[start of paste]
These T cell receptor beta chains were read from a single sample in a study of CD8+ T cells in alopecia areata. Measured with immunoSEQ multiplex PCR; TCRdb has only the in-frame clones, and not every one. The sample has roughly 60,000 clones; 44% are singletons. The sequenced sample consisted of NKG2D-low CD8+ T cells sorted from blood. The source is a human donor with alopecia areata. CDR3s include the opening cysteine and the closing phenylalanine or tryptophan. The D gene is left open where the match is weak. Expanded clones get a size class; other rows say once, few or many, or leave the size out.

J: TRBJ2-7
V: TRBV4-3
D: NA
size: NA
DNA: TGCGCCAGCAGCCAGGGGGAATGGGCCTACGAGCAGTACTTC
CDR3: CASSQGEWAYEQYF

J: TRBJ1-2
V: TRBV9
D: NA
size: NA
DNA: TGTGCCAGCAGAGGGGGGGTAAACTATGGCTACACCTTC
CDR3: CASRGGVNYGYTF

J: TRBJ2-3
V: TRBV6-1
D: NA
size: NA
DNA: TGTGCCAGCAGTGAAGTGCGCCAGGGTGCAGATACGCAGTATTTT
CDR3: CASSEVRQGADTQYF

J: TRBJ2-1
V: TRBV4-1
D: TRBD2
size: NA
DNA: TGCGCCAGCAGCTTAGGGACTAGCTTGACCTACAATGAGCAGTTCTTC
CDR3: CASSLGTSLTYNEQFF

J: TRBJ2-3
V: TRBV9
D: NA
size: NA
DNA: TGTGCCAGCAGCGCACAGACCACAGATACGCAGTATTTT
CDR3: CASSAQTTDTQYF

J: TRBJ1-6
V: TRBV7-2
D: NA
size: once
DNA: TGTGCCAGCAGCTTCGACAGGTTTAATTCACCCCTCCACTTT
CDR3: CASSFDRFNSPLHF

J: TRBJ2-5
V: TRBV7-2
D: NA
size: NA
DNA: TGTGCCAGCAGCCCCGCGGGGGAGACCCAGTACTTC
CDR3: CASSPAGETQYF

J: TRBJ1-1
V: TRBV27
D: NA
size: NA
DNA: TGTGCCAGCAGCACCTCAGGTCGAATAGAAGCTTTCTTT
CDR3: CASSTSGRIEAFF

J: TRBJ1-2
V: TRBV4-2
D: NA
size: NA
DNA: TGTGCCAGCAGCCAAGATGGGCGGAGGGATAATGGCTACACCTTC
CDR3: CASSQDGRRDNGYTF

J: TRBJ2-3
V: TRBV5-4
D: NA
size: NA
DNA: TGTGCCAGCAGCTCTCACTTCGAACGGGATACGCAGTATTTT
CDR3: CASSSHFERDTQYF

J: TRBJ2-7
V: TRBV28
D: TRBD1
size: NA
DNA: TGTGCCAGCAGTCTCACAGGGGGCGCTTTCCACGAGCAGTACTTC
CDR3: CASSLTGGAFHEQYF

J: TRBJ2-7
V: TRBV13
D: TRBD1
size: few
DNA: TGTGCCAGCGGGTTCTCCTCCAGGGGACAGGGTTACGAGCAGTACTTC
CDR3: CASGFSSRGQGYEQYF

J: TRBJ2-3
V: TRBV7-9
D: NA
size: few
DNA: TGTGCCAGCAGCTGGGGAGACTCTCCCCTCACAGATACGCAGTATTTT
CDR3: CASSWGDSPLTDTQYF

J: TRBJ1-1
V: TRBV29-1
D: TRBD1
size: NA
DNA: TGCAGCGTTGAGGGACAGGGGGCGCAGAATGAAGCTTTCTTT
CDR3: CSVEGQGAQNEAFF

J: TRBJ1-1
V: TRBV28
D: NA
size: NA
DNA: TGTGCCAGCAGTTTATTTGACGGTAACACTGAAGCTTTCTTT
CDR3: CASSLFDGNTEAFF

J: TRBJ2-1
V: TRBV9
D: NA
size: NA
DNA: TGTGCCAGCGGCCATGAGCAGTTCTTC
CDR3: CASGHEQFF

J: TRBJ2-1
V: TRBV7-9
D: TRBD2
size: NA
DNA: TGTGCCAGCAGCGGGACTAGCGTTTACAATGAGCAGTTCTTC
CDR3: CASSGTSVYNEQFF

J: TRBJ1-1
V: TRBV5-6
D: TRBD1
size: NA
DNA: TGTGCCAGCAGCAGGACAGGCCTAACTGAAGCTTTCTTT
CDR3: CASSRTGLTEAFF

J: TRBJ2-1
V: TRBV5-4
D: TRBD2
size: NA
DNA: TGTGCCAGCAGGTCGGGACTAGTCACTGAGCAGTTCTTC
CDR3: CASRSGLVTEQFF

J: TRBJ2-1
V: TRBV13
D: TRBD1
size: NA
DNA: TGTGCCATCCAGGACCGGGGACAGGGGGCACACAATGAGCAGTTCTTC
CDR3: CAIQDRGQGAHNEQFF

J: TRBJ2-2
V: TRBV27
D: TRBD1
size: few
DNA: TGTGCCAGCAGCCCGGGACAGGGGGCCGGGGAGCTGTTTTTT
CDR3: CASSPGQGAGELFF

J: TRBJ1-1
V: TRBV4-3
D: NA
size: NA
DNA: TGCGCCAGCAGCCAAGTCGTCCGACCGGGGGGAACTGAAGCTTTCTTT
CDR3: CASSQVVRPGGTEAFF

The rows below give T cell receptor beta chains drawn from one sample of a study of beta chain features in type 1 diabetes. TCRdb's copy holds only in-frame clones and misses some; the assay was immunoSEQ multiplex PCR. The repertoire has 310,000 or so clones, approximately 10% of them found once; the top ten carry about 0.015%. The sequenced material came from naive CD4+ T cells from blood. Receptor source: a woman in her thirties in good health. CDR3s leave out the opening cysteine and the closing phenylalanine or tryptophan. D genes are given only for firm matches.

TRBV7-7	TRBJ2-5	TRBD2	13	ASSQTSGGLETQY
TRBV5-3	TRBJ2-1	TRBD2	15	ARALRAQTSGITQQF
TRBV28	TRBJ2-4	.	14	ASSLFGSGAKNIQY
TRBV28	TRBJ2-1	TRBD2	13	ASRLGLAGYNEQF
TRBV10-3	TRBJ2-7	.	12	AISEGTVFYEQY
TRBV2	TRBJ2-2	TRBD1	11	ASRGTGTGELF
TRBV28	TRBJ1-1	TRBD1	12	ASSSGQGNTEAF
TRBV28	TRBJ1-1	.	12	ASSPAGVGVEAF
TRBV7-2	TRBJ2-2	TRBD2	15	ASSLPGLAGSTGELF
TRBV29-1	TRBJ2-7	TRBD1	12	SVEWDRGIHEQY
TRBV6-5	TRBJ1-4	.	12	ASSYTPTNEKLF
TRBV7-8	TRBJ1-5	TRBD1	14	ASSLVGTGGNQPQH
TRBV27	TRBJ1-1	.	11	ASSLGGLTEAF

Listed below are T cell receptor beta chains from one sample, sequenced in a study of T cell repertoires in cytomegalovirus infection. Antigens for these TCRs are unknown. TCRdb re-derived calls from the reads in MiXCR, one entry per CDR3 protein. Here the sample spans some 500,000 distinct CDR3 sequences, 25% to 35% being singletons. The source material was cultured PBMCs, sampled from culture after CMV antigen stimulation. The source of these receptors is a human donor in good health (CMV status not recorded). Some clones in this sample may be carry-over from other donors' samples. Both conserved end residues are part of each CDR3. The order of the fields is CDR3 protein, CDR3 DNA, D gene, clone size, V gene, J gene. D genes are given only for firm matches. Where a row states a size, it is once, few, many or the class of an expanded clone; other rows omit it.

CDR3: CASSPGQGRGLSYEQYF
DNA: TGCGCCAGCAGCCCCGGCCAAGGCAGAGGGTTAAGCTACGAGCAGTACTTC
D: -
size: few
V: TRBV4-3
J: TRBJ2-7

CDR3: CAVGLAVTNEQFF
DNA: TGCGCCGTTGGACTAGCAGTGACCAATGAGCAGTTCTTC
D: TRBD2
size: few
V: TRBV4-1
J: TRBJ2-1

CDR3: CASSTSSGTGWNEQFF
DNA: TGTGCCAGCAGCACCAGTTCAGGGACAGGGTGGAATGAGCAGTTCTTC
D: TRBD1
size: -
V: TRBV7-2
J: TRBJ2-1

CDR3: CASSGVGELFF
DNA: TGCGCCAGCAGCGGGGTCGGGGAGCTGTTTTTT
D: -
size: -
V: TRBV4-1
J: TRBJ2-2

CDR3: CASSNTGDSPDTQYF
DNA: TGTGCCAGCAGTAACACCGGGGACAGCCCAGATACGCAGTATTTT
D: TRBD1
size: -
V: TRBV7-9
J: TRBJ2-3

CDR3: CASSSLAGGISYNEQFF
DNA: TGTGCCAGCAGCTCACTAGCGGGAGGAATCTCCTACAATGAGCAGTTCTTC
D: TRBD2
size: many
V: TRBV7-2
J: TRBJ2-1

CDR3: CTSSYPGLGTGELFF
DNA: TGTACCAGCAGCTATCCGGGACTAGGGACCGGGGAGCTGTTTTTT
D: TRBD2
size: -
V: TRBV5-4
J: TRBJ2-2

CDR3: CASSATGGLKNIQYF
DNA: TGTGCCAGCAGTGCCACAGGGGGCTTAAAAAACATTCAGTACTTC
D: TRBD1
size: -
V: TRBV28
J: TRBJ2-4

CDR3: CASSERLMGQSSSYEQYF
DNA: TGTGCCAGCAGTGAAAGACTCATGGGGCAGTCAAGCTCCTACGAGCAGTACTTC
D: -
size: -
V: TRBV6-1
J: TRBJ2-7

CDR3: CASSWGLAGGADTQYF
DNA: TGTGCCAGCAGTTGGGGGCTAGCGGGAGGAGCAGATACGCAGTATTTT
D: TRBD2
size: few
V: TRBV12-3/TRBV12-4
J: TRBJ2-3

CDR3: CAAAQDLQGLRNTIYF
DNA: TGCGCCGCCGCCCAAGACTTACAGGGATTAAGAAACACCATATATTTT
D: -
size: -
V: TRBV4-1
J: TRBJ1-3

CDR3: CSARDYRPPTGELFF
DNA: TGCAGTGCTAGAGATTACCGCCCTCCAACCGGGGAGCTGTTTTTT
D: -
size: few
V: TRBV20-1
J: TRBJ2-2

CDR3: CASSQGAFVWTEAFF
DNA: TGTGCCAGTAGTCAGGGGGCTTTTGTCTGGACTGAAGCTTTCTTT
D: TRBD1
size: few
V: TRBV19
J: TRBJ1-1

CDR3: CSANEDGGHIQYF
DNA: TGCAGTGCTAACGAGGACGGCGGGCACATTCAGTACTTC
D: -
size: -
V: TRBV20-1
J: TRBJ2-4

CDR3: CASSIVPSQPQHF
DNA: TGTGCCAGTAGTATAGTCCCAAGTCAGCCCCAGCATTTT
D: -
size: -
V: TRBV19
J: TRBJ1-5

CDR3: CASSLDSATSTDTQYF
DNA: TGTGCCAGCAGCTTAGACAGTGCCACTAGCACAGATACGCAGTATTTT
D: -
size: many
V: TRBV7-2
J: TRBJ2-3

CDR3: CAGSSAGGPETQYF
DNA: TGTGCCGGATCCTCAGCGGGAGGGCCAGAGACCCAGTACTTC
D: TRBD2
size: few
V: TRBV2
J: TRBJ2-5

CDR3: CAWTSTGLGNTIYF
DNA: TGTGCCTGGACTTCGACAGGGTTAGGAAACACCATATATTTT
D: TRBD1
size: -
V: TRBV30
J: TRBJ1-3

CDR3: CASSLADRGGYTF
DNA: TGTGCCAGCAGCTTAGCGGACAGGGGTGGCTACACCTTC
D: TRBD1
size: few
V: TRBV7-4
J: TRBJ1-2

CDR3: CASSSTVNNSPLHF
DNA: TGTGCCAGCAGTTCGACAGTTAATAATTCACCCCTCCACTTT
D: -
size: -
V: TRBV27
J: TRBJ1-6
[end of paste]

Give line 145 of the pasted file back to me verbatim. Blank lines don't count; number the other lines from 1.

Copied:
TRBV6-5	TRBJ1-4	.	12	ASSYTPTNEKLF